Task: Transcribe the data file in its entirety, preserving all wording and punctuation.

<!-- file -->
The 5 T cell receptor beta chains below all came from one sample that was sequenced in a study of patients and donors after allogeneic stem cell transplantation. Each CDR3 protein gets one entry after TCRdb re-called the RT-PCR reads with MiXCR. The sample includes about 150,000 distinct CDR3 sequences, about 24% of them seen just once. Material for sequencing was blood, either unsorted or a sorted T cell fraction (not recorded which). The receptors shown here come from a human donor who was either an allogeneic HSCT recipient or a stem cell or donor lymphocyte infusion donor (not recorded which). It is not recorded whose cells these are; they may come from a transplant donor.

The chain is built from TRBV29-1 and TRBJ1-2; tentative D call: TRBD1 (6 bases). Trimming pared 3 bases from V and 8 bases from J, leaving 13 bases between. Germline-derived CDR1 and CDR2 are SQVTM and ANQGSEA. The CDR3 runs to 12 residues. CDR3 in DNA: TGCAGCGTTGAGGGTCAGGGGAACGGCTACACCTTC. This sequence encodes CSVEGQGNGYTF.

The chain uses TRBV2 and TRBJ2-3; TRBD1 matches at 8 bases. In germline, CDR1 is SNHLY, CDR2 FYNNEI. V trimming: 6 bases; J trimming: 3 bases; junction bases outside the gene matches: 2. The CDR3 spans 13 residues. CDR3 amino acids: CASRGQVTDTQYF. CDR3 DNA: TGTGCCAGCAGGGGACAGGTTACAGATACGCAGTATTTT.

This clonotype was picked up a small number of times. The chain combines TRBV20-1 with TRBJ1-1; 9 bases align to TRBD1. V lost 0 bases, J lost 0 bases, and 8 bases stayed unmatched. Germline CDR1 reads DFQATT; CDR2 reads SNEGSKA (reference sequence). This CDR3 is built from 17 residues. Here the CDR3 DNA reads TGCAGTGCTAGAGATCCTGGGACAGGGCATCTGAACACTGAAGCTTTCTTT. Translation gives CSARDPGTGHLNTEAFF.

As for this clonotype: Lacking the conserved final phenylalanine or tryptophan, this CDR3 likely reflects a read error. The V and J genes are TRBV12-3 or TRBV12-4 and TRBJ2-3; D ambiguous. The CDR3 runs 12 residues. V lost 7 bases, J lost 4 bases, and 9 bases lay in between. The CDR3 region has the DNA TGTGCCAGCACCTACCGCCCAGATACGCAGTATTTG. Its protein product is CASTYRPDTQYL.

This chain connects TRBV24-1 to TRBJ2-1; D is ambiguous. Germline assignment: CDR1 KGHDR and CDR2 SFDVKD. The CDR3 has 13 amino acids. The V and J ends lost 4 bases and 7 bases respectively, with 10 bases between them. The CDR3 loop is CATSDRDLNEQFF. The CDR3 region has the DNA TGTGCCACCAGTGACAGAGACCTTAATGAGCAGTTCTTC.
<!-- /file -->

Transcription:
The 5 T cell receptor beta chains below all came from one sample that was sequenced in a study of patients and donors after allogeneic stem cell transplantation. Each CDR3 protein gets one entry after TCRdb re-called the RT-PCR reads with MiXCR. The sample includes about 150,000 distinct CDR3 sequences, about 24% of them seen just once. Material for sequencing was blood, either unsorted or a sorted T cell fraction (not recorded which). The receptors shown here come from a human donor who was either an allogeneic HSCT recipient or a stem cell or donor lymphocyte infusion donor (not recorded which). It is not recorded whose cells these are; they may come from a transplant donor.

The chain is built from TRBV29-1 and TRBJ1-2; tentative D call: TRBD1 (6 bases). Trimming pared 3 bases from V and 8 bases from J, leaving 13 bases between. Germline-derived CDR1 and CDR2 are SQVTM and ANQGSEA. The CDR3 runs to 12 residues. CDR3 in DNA: TGCAGCGTTGAGGGTCAGGGGAACGGCTACACCTTC. This sequence encodes CSVEGQGNGYTF.

The chain uses TRBV2 and TRBJ2-3; TRBD1 matches at 8 bases. In germline, CDR1 is SNHLY, CDR2 FYNNEI. V trimming: 6 bases; J trimming: 3 bases; junction bases outside the gene matches: 2. The CDR3 spans 13 residues. CDR3 amino acids: CASRGQVTDTQYF. CDR3 DNA: TGTGCCAGCAGGGGACAGGTTACAGATACGCAGTATTTT.

This clonotype was picked up a small number of times. The chain combines TRBV20-1 with TRBJ1-1; 9 bases align to TRBD1. V lost 0 bases, J lost 0 bases, and 8 bases stayed unmatched. Germline CDR1 reads DFQATT; CDR2 reads SNEGSKA (reference sequence). This CDR3 is built from 17 residues. Here the CDR3 DNA reads TGCAGTGCTAGAGATCCTGGGACAGGGCATCTGAACACTGAAGCTTTCTTT. Translation gives CSARDPGTGHLNTEAFF.

As for this clonotype: Lacking the conserved final phenylalanine or tryptophan, this CDR3 likely reflects a read error. The V and J genes are TRBV12-3 or TRBV12-4 and TRBJ2-3; D ambiguous. The CDR3 runs 12 residues. V lost 7 bases, J lost 4 bases, and 9 bases lay in between. The CDR3 region has the DNA TGTGCCAGCACCTACCGCCCAGATACGCAGTATTTG. Its protein product is CASTYRPDTQYL.

This chain connects TRBV24-1 to TRBJ2-1; D is ambiguous. Germline assignment: CDR1 KGHDR and CDR2 SFDVKD. The CDR3 has 13 amino acids. The V and J ends lost 4 bases and 7 bases respectively, with 10 bases between them. The CDR3 loop is CATSDRDLNEQFF. The CDR3 region has the DNA TGTGCCACCAGTGACAGAGACCTTAATGAGCAGTTCTTC.